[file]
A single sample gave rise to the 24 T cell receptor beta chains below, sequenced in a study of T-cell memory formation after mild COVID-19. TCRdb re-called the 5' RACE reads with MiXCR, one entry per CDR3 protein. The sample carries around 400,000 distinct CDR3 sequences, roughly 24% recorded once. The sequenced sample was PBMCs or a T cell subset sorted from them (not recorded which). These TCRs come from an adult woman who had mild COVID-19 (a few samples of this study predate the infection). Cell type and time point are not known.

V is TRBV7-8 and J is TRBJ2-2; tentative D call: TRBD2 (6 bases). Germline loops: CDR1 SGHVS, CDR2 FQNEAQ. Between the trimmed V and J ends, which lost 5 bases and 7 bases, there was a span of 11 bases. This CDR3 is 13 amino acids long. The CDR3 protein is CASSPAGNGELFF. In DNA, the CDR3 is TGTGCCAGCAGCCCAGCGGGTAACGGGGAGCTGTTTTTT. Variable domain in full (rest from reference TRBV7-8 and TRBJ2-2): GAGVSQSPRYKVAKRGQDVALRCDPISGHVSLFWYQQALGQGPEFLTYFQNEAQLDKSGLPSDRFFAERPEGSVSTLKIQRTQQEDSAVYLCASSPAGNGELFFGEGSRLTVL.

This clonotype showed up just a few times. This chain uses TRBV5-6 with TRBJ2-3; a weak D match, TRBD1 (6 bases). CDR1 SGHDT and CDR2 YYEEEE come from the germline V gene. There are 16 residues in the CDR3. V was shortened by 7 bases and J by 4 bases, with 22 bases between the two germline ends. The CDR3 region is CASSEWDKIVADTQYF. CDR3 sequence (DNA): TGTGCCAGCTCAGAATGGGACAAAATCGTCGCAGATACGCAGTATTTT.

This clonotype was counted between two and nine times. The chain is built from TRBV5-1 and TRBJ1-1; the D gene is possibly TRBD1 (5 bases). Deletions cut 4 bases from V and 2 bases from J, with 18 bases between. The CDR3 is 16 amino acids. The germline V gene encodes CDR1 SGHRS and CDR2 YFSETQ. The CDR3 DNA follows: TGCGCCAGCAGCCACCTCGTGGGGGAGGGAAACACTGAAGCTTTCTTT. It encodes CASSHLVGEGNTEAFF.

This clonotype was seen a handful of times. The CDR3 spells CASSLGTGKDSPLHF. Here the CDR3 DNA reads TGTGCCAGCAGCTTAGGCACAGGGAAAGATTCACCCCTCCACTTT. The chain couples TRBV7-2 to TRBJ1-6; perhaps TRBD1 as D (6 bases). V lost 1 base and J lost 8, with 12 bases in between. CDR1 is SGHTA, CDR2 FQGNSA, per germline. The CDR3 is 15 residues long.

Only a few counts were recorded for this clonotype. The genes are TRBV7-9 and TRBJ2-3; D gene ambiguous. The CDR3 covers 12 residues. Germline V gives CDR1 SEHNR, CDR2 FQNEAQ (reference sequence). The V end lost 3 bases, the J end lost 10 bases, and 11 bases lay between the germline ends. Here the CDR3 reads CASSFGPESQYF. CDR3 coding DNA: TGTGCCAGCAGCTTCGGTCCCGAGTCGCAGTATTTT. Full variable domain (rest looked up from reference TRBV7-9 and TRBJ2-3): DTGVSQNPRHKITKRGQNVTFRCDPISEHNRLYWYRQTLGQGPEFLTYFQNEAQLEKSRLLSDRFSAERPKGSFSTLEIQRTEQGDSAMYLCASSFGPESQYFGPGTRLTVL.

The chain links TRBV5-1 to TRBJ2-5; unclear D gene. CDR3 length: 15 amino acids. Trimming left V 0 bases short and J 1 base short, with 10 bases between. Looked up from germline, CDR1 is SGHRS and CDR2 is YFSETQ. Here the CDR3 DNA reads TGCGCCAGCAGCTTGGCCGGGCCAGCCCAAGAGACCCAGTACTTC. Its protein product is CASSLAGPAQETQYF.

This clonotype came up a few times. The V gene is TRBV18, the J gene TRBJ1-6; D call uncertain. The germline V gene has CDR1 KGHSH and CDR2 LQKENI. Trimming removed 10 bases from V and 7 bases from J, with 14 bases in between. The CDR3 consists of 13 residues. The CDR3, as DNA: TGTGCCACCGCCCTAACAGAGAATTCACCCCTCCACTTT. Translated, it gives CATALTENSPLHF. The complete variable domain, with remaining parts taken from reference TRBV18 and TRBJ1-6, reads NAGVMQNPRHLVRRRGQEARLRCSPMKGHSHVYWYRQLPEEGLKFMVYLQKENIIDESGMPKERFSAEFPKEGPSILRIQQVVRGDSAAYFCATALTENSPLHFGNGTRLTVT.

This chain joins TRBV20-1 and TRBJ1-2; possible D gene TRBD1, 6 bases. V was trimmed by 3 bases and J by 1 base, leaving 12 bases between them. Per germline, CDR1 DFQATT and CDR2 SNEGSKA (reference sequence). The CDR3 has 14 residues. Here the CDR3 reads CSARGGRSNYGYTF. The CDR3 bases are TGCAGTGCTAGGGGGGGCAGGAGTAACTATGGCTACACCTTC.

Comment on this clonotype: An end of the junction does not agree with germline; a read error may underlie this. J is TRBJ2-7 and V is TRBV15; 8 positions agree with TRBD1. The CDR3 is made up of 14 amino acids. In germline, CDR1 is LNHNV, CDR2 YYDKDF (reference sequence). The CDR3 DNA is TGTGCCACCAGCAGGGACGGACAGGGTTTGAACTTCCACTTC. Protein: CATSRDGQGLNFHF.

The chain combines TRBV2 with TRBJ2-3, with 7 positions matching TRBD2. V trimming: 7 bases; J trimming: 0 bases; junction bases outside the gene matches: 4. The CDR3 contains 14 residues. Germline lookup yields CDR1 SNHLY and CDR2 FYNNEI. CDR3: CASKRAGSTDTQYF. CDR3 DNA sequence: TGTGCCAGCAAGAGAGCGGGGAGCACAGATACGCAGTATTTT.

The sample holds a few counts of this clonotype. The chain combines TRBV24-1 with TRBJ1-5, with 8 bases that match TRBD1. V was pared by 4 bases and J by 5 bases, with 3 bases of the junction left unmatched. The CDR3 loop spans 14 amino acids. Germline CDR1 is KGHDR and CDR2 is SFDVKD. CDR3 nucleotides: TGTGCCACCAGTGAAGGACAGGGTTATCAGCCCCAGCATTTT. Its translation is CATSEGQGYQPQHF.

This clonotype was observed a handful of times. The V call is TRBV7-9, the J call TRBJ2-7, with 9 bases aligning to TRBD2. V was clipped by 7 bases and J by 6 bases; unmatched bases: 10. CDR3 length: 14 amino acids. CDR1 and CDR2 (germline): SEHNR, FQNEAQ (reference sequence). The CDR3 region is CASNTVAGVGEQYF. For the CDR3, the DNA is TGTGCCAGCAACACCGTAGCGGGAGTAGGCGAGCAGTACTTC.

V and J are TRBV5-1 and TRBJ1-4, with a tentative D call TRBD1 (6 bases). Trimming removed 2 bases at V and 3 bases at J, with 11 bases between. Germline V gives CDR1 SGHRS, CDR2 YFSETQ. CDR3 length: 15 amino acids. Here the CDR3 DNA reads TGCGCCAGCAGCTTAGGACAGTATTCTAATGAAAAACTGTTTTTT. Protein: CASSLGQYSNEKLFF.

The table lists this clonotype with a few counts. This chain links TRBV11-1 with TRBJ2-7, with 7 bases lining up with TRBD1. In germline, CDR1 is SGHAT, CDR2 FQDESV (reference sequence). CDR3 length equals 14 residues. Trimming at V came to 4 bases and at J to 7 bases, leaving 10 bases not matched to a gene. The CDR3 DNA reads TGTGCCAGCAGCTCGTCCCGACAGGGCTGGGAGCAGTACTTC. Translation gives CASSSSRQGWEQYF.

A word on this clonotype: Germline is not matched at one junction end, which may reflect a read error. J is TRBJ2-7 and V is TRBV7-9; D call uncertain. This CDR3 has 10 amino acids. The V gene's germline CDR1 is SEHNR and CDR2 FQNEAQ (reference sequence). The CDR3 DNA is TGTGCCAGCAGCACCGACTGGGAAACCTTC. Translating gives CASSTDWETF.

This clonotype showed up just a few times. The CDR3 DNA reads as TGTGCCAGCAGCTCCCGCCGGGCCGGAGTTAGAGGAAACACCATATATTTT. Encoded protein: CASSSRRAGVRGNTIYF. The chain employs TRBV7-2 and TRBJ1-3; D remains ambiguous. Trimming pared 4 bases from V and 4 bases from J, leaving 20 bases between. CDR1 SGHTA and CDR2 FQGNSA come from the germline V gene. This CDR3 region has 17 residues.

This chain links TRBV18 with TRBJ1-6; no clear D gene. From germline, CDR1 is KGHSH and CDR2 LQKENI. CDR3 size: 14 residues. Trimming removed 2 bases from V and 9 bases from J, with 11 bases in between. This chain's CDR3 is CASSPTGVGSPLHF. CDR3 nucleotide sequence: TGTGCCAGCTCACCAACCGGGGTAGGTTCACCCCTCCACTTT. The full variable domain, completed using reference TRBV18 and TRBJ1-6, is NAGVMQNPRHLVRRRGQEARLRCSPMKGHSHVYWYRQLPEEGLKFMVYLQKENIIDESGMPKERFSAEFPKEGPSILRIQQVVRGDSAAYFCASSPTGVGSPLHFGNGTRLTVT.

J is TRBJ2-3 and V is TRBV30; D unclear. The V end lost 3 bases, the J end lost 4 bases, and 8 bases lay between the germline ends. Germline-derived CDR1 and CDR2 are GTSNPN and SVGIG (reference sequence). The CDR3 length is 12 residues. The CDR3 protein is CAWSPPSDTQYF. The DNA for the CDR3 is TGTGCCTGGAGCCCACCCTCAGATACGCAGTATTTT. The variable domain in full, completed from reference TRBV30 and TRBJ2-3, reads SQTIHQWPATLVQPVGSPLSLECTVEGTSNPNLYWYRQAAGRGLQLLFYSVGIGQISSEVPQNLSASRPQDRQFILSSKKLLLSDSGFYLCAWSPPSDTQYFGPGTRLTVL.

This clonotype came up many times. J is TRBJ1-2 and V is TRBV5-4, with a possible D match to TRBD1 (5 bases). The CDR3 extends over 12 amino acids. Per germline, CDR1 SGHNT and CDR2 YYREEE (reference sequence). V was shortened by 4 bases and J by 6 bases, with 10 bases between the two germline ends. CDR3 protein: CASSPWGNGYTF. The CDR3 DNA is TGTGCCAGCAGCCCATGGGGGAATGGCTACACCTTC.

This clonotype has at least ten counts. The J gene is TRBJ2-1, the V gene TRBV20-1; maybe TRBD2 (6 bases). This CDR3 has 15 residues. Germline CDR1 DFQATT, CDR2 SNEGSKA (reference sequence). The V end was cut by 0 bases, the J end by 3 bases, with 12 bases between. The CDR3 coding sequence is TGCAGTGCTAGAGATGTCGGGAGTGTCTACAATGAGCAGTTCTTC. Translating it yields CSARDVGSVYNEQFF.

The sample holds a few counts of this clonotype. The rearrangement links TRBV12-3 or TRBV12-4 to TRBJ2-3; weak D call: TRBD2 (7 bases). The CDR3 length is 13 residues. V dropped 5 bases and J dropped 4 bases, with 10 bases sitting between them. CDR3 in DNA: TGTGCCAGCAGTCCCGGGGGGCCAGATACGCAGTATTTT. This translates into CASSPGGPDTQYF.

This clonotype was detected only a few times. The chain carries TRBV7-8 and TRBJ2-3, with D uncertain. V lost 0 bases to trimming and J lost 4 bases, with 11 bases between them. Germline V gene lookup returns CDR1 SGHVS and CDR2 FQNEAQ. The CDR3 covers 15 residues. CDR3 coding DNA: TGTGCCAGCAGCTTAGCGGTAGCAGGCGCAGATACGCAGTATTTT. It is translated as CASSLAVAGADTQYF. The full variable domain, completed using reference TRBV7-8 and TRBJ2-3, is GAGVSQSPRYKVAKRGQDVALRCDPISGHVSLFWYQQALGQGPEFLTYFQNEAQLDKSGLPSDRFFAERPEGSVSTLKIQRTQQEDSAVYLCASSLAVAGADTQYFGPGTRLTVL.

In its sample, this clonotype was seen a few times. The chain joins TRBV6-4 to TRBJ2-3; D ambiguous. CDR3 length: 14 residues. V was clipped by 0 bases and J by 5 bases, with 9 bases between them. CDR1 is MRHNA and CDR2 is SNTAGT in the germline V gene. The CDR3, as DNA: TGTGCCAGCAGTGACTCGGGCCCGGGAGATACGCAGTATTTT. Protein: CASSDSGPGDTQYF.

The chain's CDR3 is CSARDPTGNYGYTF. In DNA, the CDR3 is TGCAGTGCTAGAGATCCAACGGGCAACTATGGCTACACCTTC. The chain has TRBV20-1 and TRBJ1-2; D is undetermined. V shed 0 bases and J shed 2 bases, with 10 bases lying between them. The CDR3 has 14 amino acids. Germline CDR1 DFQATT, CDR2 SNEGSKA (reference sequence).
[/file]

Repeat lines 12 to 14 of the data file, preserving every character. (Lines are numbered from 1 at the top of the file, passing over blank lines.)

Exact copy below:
The sample holds a few counts of this clonotype. The chain combines TRBV24-1 with TRBJ1-5, with 8 bases that match TRBD1. V was pared by 4 bases and J by 5 bases, with 3 bases of the junction left unmatched. The CDR3 loop spans 14 amino acids. Germline CDR1 is KGHDR and CDR2 is SFDVKD. CDR3 nucleotides: TGTGCCACCAGTGAAGGACAGGGTTATCAGCCCCAGCATTTT. Its translation is CATSEGQGYQPQHF.

This clonotype was observed a handful of times. The V call is TRBV7-9, the J call TRBJ2-7, with 9 bases aligning to TRBD2. V was clipped by 7 bases and J by 6 bases; unmatched bases: 10. CDR3 length: 14 amino acids. CDR1 and CDR2 (germline): SEHNR, FQNEAQ (reference sequence). The CDR3 region is CASNTVAGVGEQYF. For the CDR3, the DNA is TGTGCCAGCAACACCGTAGCGGGAGTAGGCGAGCAGTACTTC.

V and J are TRBV5-1 and TRBJ1-4, with a tentative D call TRBD1 (6 bases). Trimming removed 2 bases at V and 3 bases at J, with 11 bases between. Germline V gives CDR1 SGHRS, CDR2 YFSETQ. CDR3 length: 15 amino acids. Here the CDR3 DNA reads TGCGCCAGCAGCTTAGGACAGTATTCTAATGAAAAACTGTTTTTT. Protein: CASSLGQYSNEKLFF.